By Jacqueline Quynh, Multimedia Journalist - email
ESTHERVILLE, Iowa (KTIV) -
There's a crop shortage in Iowa that's not caused by drought. It's a shortage of engineers. Iowa's governor says it's due to a lack of concentration on math and science education. He's launching a series of community meetings to discuss how a recent initiative is trying to change this. KTIV was there at Friday's meeting in Estherville, Iowa.
"You have the motors which right now we're using for the wheels and these are the ultra sonic sensor," Amelia Webber said.
Amelia Webber is a fifth grader who's taking part in a STEM program which teaches kids how to design and program robots.
It's got her thinking about becoming an engineer.
"With these robots, I'm interested in engineering and stuff, probably in designing," Webber said.
Lt. Governor Kim Reynolds says kids like Amelia are the ideal target for a new government initiative, to get young people interested in science, technology, engineering, and math, known as STEM education. She says education in these fields has fallen on the back burner, and that's causing a huge talent gap across Iowa and the country.
"We did some vocational education when I was in school, they had shop and what's happened you've even seen that move out of schools and I think they've realized that, that was a mistake, that kids really do need the hands on, they need the opportunity to problem solve and to do critical thinking," Lieutenant Governor Kim Reynolds said.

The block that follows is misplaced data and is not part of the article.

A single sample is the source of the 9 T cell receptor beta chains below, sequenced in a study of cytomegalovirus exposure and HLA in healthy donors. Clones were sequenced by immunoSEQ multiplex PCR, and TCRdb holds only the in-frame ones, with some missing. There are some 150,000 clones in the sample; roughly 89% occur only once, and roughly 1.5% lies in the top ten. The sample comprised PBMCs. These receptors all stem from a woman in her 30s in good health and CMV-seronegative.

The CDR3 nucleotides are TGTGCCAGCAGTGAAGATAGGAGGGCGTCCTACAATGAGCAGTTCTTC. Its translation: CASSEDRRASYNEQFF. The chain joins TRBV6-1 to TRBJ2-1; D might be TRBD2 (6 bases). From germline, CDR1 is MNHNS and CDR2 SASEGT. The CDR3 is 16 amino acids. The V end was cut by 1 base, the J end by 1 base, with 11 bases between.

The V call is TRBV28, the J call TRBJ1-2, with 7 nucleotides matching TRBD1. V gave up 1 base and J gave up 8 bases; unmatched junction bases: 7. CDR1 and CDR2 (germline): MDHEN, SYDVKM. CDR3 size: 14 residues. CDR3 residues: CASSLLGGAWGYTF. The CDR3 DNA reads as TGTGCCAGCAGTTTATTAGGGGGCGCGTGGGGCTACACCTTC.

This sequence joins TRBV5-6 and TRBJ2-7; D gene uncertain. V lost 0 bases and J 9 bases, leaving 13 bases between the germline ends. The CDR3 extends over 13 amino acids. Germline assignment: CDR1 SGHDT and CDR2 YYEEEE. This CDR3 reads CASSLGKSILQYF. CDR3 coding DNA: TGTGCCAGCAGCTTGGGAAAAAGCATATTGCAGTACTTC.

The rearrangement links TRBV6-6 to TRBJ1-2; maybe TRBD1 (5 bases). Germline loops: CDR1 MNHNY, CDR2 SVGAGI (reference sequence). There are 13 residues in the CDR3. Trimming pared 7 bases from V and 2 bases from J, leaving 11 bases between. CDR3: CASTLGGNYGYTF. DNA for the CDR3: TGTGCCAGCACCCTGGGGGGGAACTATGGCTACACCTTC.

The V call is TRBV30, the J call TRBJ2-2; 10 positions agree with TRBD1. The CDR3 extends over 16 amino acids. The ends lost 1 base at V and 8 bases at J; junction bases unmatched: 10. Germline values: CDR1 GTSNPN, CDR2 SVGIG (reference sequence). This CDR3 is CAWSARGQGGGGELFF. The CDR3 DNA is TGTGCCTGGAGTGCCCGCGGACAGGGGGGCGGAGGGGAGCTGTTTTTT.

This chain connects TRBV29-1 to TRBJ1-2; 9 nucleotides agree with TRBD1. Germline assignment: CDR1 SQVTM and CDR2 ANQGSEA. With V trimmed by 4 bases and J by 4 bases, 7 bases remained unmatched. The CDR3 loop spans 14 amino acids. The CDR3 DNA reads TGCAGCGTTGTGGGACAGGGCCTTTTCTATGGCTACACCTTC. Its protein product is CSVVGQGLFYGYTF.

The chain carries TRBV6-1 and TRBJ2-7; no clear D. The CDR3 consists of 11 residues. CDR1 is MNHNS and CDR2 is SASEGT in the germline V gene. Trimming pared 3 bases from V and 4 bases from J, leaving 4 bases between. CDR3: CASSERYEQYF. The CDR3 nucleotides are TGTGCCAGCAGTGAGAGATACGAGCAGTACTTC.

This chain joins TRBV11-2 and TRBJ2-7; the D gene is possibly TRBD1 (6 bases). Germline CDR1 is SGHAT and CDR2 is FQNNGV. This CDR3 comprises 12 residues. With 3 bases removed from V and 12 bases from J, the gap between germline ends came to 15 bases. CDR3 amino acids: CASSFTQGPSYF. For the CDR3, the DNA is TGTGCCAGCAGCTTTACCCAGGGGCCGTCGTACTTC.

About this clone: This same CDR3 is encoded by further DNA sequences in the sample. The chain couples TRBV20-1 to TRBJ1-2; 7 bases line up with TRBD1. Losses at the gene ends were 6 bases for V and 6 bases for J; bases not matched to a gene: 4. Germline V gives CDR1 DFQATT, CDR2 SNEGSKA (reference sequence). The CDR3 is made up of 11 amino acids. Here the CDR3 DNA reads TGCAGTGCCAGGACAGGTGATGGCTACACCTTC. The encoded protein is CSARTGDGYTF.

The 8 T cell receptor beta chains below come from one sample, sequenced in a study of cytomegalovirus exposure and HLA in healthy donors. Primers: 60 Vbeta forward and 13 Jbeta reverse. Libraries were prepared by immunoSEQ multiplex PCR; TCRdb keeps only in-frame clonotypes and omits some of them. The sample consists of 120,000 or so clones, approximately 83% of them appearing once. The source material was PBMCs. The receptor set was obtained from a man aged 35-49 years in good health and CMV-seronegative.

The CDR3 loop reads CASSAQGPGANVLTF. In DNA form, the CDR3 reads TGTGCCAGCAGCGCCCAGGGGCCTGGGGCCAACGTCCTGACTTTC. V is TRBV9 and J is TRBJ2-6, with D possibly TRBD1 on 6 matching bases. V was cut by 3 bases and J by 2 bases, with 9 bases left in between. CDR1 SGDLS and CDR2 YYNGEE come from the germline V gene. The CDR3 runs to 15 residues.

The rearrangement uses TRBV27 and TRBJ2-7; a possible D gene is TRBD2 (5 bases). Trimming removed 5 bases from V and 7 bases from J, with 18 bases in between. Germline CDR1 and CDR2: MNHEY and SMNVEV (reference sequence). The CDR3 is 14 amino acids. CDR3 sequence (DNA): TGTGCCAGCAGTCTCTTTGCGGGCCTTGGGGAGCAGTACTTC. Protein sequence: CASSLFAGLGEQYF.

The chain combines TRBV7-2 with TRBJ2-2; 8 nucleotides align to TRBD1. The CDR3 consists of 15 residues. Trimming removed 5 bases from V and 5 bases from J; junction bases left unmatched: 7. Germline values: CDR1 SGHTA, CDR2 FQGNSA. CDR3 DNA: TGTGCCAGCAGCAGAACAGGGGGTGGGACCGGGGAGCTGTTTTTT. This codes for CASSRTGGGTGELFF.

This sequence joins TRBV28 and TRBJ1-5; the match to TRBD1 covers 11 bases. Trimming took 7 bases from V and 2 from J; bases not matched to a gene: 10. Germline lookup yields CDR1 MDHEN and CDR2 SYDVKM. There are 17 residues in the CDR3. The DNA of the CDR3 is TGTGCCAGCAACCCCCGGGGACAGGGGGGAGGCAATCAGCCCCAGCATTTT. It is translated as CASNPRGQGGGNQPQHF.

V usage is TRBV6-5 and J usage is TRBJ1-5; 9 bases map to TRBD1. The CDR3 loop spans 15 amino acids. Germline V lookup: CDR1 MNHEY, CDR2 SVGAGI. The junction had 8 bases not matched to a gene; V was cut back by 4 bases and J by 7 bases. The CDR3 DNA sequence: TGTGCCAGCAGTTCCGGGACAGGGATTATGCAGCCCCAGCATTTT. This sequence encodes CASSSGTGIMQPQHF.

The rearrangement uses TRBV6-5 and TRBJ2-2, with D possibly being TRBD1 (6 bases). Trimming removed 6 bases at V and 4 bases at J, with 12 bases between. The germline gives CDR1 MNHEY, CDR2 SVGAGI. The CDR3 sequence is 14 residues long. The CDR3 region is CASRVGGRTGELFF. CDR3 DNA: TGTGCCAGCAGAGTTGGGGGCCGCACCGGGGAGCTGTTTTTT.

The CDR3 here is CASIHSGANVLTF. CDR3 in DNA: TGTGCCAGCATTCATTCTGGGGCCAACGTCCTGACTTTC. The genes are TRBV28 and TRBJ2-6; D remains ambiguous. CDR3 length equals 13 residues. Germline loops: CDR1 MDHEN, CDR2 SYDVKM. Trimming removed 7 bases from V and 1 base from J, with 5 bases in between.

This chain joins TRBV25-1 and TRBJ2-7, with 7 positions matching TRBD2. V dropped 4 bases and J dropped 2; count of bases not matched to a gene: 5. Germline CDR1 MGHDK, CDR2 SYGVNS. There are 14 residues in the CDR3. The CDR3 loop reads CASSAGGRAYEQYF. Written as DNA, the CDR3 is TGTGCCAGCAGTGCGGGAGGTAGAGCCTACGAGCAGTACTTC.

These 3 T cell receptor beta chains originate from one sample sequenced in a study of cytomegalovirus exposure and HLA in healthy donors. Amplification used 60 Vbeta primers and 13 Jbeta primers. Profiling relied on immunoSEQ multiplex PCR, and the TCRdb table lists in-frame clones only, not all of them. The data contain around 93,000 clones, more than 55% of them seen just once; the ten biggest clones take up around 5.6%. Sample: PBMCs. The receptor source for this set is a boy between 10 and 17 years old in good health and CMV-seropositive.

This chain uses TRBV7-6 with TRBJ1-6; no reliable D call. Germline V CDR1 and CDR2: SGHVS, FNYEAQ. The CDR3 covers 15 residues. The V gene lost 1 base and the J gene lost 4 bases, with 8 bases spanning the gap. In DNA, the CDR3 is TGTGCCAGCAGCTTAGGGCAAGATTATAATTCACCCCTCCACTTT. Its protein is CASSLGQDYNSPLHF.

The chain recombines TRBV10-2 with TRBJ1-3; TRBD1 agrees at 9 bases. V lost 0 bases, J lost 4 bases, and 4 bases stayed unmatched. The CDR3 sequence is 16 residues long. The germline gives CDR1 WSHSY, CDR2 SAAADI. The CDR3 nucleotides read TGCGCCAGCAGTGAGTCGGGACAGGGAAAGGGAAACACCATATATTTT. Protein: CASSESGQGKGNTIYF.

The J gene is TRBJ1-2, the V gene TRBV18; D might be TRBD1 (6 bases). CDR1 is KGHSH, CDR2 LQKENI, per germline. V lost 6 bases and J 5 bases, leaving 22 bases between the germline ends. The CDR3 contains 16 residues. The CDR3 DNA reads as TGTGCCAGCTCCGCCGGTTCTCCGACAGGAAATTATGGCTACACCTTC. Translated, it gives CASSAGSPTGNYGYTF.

A recent state report shows STEM jobs are projected to be among the fastest growing and best paying. Yet, these jobs require a lot of training and preparedness.
"We need to get them started early because if they come to college without any of the math background then it's going to be difficult to catch up. Because if it takes 2-3 years in mathematics courses before you can even start in engineering courses, it may no longer be a viable career for you," Mark Zabawa a college science professor who was at Friday's meeting said.
Barron Gustafson is another student who began STEM education early. Some of his software engineering homework takes hours to finish but his hard work has opened doors for him. He recently received a school grant to travel and meet people working in the field.
"I was presenting at a conference down in Des Moines and the head of the John Deere design team came up to me and said, the program you use is harder than what I do," Gustafson said.
Another goal of the program is to diversify the workforce, by recruiting, more minorities, women and people in rural communities.
"I think if we can get girls to start it early and let them know it's a neat thing to do, and that they can have a lot of fun participating," Lt. Governor Kim Reynolds
There will be several more meetings held to discuss and get feedback on STEM. For a list of those meetings click here.
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